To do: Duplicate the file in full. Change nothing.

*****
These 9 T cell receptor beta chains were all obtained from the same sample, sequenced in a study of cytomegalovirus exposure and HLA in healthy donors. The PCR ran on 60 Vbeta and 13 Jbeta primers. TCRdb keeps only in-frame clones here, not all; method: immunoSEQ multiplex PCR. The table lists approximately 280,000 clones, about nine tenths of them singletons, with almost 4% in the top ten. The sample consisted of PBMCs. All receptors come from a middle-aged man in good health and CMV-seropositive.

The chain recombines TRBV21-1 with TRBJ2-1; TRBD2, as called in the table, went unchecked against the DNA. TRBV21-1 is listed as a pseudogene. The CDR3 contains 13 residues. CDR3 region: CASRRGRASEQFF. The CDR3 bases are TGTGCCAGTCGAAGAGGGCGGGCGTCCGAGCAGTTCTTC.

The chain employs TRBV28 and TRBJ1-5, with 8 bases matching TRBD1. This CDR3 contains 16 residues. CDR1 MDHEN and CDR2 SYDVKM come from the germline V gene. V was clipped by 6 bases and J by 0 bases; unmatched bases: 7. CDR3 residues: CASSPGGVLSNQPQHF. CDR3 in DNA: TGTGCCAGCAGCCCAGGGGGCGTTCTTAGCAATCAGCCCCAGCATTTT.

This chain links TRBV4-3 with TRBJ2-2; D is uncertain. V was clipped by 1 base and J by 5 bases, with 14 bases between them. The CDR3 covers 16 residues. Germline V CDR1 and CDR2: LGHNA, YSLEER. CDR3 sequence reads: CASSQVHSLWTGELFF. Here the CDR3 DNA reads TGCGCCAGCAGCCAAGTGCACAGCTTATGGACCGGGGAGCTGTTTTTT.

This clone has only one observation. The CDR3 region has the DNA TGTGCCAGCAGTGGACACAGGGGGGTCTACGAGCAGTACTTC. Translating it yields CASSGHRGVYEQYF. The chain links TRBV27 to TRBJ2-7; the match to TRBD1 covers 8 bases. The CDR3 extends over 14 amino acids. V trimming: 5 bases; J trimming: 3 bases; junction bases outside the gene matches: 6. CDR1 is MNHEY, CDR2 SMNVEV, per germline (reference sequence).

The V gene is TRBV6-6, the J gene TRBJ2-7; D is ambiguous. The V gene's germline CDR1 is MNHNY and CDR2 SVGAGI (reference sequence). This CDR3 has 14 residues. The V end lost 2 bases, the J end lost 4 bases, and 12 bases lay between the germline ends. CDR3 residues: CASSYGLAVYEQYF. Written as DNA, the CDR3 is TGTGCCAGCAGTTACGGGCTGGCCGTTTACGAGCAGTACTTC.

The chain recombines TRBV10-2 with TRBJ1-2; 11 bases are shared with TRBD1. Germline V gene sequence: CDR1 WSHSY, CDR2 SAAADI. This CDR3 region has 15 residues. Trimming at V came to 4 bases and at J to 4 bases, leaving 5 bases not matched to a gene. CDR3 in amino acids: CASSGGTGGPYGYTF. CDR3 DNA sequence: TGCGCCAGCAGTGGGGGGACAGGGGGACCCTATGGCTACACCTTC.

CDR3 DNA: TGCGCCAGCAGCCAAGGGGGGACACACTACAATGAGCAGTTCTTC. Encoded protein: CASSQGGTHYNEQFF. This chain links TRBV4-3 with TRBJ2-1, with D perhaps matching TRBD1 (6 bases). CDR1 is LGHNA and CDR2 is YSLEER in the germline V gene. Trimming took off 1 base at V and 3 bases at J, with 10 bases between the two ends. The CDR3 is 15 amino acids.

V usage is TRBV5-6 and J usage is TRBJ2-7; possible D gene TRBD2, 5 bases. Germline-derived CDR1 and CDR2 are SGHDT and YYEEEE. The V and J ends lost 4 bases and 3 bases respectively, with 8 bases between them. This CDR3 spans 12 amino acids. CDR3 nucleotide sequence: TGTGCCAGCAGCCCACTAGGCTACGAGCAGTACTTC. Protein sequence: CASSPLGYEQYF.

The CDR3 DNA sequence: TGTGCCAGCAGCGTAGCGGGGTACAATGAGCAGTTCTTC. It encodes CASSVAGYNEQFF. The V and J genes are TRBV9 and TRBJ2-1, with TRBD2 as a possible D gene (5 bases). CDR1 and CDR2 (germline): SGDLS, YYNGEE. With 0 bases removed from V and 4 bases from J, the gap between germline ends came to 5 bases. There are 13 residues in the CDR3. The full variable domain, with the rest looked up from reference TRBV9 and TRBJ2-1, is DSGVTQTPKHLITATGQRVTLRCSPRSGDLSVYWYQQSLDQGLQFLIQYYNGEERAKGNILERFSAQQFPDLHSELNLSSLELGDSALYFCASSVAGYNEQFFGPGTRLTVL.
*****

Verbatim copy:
These 9 T cell receptor beta chains were all obtained from the same sample, sequenced in a study of cytomegalovirus exposure and HLA in healthy donors. The PCR ran on 60 Vbeta and 13 Jbeta primers. TCRdb keeps only in-frame clones here, not all; method: immunoSEQ multiplex PCR. The table lists approximately 280,000 clones, about nine tenths of them singletons, with almost 4% in the top ten. The sample consisted of PBMCs. All receptors come from a middle-aged man in good health and CMV-seropositive.

The chain recombines TRBV21-1 with TRBJ2-1; TRBD2, as called in the table, went unchecked against the DNA. TRBV21-1 is listed as a pseudogene. The CDR3 contains 13 residues. CDR3 region: CASRRGRASEQFF. The CDR3 bases are TGTGCCAGTCGAAGAGGGCGGGCGTCCGAGCAGTTCTTC.

The chain employs TRBV28 and TRBJ1-5, with 8 bases matching TRBD1. This CDR3 contains 16 residues. CDR1 MDHEN and CDR2 SYDVKM come from the germline V gene. V was clipped by 6 bases and J by 0 bases; unmatched bases: 7. CDR3 residues: CASSPGGVLSNQPQHF. CDR3 in DNA: TGTGCCAGCAGCCCAGGGGGCGTTCTTAGCAATCAGCCCCAGCATTTT.

This chain links TRBV4-3 with TRBJ2-2; D is uncertain. V was clipped by 1 base and J by 5 bases, with 14 bases between them. The CDR3 covers 16 residues. Germline V CDR1 and CDR2: LGHNA, YSLEER. CDR3 sequence reads: CASSQVHSLWTGELFF. Here the CDR3 DNA reads TGCGCCAGCAGCCAAGTGCACAGCTTATGGACCGGGGAGCTGTTTTTT.

This clone has only one observation. The CDR3 region has the DNA TGTGCCAGCAGTGGACACAGGGGGGTCTACGAGCAGTACTTC. Translating it yields CASSGHRGVYEQYF. The chain links TRBV27 to TRBJ2-7; the match to TRBD1 covers 8 bases. The CDR3 extends over 14 amino acids. V trimming: 5 bases; J trimming: 3 bases; junction bases outside the gene matches: 6. CDR1 is MNHEY, CDR2 SMNVEV, per germline (reference sequence).

The V gene is TRBV6-6, the J gene TRBJ2-7; D is ambiguous. The V gene's germline CDR1 is MNHNY and CDR2 SVGAGI (reference sequence). This CDR3 has 14 residues. The V end lost 2 bases, the J end lost 4 bases, and 12 bases lay between the germline ends. CDR3 residues: CASSYGLAVYEQYF. Written as DNA, the CDR3 is TGTGCCAGCAGTTACGGGCTGGCCGTTTACGAGCAGTACTTC.

The chain recombines TRBV10-2 with TRBJ1-2; 11 bases are shared with TRBD1. Germline V gene sequence: CDR1 WSHSY, CDR2 SAAADI. This CDR3 region has 15 residues. Trimming at V came to 4 bases and at J to 4 bases, leaving 5 bases not matched to a gene. CDR3 in amino acids: CASSGGTGGPYGYTF. CDR3 DNA sequence: TGCGCCAGCAGTGGGGGGACAGGGGGACCCTATGGCTACACCTTC.

CDR3 DNA: TGCGCCAGCAGCCAAGGGGGGACACACTACAATGAGCAGTTCTTC. Encoded protein: CASSQGGTHYNEQFF. This chain links TRBV4-3 with TRBJ2-1, with D perhaps matching TRBD1 (6 bases). CDR1 is LGHNA and CDR2 is YSLEER in the germline V gene. Trimming took off 1 base at V and 3 bases at J, with 10 bases between the two ends. The CDR3 is 15 amino acids.

V usage is TRBV5-6 and J usage is TRBJ2-7; possible D gene TRBD2, 5 bases. Germline-derived CDR1 and CDR2 are SGHDT and YYEEEE. The V and J ends lost 4 bases and 3 bases respectively, with 8 bases between them. This CDR3 spans 12 amino acids. CDR3 nucleotide sequence: TGTGCCAGCAGCCCACTAGGCTACGAGCAGTACTTC. Protein sequence: CASSPLGYEQYF.

The CDR3 DNA sequence: TGTGCCAGCAGCGTAGCGGGGTACAATGAGCAGTTCTTC. It encodes CASSVAGYNEQFF. The V and J genes are TRBV9 and TRBJ2-1, with TRBD2 as a possible D gene (5 bases). CDR1 and CDR2 (germline): SGDLS, YYNGEE. With 0 bases removed from V and 4 bases from J, the gap between germline ends came to 5 bases. There are 13 residues in the CDR3. The full variable domain, with the rest looked up from reference TRBV9 and TRBJ2-1, is DSGVTQTPKHLITATGQRVTLRCSPRSGDLSVYWYQQSLDQGLQFLIQYYNGEERAKGNILERFSAQQFPDLHSELNLSSLELGDSALYFCASSVAGYNEQFFGPGTRLTVL.